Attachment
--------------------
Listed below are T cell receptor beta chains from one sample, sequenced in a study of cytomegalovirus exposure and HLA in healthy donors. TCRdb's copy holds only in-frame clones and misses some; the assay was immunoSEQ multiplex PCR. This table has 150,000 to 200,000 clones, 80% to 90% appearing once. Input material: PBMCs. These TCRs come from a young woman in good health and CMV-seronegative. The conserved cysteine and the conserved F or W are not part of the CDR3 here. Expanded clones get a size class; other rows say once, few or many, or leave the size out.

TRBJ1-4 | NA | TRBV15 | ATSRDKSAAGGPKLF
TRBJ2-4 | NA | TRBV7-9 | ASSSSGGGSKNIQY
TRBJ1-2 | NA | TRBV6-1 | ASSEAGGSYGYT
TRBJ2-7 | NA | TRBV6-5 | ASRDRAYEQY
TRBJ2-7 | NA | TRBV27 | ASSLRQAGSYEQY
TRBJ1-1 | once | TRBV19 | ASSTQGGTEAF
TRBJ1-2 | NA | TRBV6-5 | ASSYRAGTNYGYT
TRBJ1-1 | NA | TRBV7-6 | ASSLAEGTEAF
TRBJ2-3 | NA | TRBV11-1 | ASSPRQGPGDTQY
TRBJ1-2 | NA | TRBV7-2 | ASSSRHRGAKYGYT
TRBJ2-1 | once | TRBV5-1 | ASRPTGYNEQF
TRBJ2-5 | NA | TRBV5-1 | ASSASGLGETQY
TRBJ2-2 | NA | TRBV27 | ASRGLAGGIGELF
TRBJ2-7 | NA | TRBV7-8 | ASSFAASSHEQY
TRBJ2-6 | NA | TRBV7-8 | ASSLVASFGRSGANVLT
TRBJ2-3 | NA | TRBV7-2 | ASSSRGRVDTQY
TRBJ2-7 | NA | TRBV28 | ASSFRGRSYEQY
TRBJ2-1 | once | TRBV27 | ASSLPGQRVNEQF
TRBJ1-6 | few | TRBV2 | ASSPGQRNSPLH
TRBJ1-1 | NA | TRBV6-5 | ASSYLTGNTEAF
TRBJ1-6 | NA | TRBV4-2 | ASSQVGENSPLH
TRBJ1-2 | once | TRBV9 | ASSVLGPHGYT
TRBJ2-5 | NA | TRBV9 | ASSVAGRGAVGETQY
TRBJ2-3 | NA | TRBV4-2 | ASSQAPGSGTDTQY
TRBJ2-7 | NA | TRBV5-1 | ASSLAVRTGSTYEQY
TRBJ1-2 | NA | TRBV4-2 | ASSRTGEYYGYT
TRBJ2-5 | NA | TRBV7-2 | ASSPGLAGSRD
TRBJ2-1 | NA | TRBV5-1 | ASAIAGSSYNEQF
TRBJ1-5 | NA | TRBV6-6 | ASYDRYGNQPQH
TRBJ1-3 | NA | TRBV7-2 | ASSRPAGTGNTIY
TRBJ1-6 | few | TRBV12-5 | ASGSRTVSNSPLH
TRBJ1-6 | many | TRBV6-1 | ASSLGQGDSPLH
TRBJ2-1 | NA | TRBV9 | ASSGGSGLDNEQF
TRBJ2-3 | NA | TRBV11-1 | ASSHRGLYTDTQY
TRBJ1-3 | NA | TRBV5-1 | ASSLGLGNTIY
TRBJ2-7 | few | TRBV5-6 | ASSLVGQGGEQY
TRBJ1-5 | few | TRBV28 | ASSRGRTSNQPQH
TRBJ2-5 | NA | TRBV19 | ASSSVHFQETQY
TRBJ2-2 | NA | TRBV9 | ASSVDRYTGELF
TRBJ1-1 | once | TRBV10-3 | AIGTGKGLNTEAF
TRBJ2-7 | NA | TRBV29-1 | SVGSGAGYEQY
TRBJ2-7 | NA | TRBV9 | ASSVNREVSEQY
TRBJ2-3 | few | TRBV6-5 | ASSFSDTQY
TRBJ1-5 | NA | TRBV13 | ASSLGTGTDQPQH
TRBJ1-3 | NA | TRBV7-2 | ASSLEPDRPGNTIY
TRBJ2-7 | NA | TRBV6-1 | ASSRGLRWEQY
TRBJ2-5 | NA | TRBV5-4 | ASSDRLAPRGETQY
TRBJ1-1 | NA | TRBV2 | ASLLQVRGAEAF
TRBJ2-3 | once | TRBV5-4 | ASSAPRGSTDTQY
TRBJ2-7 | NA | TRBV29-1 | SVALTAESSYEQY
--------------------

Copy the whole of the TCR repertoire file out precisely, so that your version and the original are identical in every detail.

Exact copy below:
Listed below are T cell receptor beta chains from one sample, sequenced in a study of cytomegalovirus exposure and HLA in healthy donors. TCRdb's copy holds only in-frame clones and misses some; the assay was immunoSEQ multiplex PCR. This table has 150,000 to 200,000 clones, 80% to 90% appearing once. Input material: PBMCs. These TCRs come from a young woman in good health and CMV-seronegative. The conserved cysteine and the conserved F or W are not part of the CDR3 here. Expanded clones get a size class; other rows say once, few or many, or leave the size out.

TRBJ1-4 | NA | TRBV15 | ATSRDKSAAGGPKLF
TRBJ2-4 | NA | TRBV7-9 | ASSSSGGGSKNIQY
TRBJ1-2 | NA | TRBV6-1 | ASSEAGGSYGYT
TRBJ2-7 | NA | TRBV6-5 | ASRDRAYEQY
TRBJ2-7 | NA | TRBV27 | ASSLRQAGSYEQY
TRBJ1-1 | once | TRBV19 | ASSTQGGTEAF
TRBJ1-2 | NA | TRBV6-5 | ASSYRAGTNYGYT
TRBJ1-1 | NA | TRBV7-6 | ASSLAEGTEAF
TRBJ2-3 | NA | TRBV11-1 | ASSPRQGPGDTQY
TRBJ1-2 | NA | TRBV7-2 | ASSSRHRGAKYGYT
TRBJ2-1 | once | TRBV5-1 | ASRPTGYNEQF
TRBJ2-5 | NA | TRBV5-1 | ASSASGLGETQY
TRBJ2-2 | NA | TRBV27 | ASRGLAGGIGELF
TRBJ2-7 | NA | TRBV7-8 | ASSFAASSHEQY
TRBJ2-6 | NA | TRBV7-8 | ASSLVASFGRSGANVLT
TRBJ2-3 | NA | TRBV7-2 | ASSSRGRVDTQY
TRBJ2-7 | NA | TRBV28 | ASSFRGRSYEQY
TRBJ2-1 | once | TRBV27 | ASSLPGQRVNEQF
TRBJ1-6 | few | TRBV2 | ASSPGQRNSPLH
TRBJ1-1 | NA | TRBV6-5 | ASSYLTGNTEAF
TRBJ1-6 | NA | TRBV4-2 | ASSQVGENSPLH
TRBJ1-2 | once | TRBV9 | ASSVLGPHGYT
TRBJ2-5 | NA | TRBV9 | ASSVAGRGAVGETQY
TRBJ2-3 | NA | TRBV4-2 | ASSQAPGSGTDTQY
TRBJ2-7 | NA | TRBV5-1 | ASSLAVRTGSTYEQY
TRBJ1-2 | NA | TRBV4-2 | ASSRTGEYYGYT
TRBJ2-5 | NA | TRBV7-2 | ASSPGLAGSRD
TRBJ2-1 | NA | TRBV5-1 | ASAIAGSSYNEQF
TRBJ1-5 | NA | TRBV6-6 | ASYDRYGNQPQH
TRBJ1-3 | NA | TRBV7-2 | ASSRPAGTGNTIY
TRBJ1-6 | few | TRBV12-5 | ASGSRTVSNSPLH
TRBJ1-6 | many | TRBV6-1 | ASSLGQGDSPLH
TRBJ2-1 | NA | TRBV9 | ASSGGSGLDNEQF
TRBJ2-3 | NA | TRBV11-1 | ASSHRGLYTDTQY
TRBJ1-3 | NA | TRBV5-1 | ASSLGLGNTIY
TRBJ2-7 | few | TRBV5-6 | ASSLVGQGGEQY
TRBJ1-5 | few | TRBV28 | ASSRGRTSNQPQH
TRBJ2-5 | NA | TRBV19 | ASSSVHFQETQY
TRBJ2-2 | NA | TRBV9 | ASSVDRYTGELF
TRBJ1-1 | once | TRBV10-3 | AIGTGKGLNTEAF
TRBJ2-7 | NA | TRBV29-1 | SVGSGAGYEQY
TRBJ2-7 | NA | TRBV9 | ASSVNREVSEQY
TRBJ2-3 | few | TRBV6-5 | ASSFSDTQY
TRBJ1-5 | NA | TRBV13 | ASSLGTGTDQPQH
TRBJ1-3 | NA | TRBV7-2 | ASSLEPDRPGNTIY
TRBJ2-7 | NA | TRBV6-1 | ASSRGLRWEQY
TRBJ2-5 | NA | TRBV5-4 | ASSDRLAPRGETQY
TRBJ1-1 | NA | TRBV2 | ASLLQVRGAEAF
TRBJ2-3 | once | TRBV5-4 | ASSAPRGSTDTQY
TRBJ2-7 | NA | TRBV29-1 | SVALTAESSYEQY